As “blank and dreary” as the northern shores of the Tay might have been to the young Mary Godwin, her time spent in and around Dundee would prove pivotal to her literary legacy.
Mary Godwin became Mary Shelley. And the fanciful notions that inhabited her young imagination while recuperating from illness would eventually manifest themselves in Frankenstein: The Modern Prometheus.
The School of Humanities at the University of Dundee have conducted research into Shelley’s formative years in the city. Brief they might have been, but there can be little doubt that being displaced to an alien environment would have had an effect on what was clearly an exceptional teenage mind.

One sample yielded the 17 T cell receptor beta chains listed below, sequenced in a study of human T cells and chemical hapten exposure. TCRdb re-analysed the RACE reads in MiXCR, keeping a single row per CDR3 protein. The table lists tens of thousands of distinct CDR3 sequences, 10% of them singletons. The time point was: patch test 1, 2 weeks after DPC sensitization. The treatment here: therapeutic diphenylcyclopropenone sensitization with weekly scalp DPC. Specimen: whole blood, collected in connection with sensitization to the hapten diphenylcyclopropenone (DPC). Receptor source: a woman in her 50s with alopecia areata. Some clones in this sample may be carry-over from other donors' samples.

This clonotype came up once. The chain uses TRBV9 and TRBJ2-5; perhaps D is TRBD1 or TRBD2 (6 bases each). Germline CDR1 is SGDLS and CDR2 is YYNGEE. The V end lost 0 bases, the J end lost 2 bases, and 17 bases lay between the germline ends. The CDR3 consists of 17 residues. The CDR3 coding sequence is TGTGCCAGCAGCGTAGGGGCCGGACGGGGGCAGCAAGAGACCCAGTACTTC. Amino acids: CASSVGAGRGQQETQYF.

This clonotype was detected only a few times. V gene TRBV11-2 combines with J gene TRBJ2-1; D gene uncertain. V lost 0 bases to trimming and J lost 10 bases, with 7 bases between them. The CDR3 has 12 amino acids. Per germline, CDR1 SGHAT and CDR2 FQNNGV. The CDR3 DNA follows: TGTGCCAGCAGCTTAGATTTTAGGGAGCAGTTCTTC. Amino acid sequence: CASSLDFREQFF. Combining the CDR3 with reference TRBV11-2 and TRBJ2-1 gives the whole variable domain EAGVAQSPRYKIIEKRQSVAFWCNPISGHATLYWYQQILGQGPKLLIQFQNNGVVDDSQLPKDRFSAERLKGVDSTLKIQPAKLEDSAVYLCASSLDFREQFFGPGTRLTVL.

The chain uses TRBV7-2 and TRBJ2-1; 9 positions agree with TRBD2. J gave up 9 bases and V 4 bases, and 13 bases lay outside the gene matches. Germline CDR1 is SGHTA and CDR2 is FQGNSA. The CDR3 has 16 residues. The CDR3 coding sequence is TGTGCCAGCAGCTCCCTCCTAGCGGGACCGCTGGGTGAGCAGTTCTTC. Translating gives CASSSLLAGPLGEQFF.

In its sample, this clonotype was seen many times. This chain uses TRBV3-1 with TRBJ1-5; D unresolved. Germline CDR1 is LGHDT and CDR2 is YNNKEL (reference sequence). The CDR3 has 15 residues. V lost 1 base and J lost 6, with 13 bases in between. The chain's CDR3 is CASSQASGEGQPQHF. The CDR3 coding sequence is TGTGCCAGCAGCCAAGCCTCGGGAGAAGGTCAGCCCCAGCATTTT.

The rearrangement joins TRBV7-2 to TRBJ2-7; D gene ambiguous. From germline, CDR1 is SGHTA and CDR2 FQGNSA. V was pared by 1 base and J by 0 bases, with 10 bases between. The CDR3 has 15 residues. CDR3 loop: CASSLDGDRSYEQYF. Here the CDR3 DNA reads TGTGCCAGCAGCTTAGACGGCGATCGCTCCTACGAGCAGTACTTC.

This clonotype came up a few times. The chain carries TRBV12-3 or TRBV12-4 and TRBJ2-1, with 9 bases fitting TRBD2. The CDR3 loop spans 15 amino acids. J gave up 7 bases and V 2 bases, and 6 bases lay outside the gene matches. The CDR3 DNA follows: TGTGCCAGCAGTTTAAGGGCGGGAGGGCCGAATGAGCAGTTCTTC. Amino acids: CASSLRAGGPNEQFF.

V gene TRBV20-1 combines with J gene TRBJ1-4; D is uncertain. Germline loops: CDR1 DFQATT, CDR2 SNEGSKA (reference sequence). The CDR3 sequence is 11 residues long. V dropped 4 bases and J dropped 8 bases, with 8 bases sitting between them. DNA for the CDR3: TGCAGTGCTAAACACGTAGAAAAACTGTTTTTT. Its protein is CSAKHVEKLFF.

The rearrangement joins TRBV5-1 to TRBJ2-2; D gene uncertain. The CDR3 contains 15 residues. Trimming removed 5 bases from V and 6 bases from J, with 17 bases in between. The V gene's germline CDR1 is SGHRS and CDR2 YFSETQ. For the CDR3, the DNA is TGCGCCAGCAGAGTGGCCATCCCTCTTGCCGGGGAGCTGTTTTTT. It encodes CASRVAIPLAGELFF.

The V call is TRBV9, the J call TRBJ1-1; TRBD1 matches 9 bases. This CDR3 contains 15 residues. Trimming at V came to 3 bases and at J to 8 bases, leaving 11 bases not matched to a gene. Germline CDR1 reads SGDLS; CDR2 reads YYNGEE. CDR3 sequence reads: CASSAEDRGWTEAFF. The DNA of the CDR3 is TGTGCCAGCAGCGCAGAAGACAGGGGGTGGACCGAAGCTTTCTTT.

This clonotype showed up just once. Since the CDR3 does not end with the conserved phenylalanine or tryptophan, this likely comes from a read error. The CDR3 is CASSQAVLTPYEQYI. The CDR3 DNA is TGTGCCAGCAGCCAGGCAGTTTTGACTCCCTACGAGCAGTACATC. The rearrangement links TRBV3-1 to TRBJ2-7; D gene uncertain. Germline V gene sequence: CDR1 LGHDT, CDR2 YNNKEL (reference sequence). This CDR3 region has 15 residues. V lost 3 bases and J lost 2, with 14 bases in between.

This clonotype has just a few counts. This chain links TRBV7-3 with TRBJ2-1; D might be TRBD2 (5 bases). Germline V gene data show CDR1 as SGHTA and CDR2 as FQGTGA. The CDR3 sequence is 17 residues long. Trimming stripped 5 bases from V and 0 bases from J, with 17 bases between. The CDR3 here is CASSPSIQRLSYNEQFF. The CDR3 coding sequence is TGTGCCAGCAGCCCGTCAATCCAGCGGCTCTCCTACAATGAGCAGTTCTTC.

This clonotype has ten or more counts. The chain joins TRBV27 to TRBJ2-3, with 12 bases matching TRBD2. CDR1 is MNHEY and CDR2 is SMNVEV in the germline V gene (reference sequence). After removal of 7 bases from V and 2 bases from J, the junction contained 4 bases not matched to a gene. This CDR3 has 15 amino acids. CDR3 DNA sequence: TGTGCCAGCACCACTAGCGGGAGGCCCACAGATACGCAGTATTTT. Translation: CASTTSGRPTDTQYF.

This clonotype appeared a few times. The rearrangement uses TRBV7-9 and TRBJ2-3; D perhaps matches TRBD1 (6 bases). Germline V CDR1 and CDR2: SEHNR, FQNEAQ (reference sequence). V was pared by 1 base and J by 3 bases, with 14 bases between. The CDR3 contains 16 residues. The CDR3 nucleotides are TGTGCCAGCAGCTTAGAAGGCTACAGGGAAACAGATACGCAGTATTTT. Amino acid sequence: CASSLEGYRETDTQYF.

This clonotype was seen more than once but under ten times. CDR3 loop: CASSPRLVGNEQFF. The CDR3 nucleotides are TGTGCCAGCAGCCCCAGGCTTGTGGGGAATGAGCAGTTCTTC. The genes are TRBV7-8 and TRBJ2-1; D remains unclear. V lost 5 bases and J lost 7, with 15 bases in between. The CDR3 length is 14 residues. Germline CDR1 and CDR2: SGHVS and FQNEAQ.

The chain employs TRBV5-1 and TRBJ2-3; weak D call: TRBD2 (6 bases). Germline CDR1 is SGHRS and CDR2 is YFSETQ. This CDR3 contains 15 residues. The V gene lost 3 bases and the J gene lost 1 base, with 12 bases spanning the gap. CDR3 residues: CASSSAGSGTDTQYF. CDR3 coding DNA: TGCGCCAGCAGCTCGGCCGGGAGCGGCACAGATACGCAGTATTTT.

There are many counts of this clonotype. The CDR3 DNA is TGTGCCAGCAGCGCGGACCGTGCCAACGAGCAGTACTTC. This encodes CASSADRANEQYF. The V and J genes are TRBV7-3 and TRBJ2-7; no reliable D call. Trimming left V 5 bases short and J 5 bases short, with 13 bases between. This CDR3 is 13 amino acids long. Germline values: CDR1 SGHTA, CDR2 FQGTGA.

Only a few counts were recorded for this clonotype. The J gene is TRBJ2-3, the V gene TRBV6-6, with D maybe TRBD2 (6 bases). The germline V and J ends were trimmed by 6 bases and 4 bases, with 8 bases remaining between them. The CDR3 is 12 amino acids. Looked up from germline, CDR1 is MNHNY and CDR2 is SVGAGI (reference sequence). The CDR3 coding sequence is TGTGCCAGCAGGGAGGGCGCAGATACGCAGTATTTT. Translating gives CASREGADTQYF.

Mary began work on Frankenstein at the age of 18. It was unleashed on the world when it was published in London two years later, and has been part of the culture ever since. There was no name on the first edition, leading to speculation that Percy Shelley had a hand in the writing, but when the second edition appeared in 1823, the name Mary Shelley was there.
Peggy Hughes is director of Dundee Literary Festival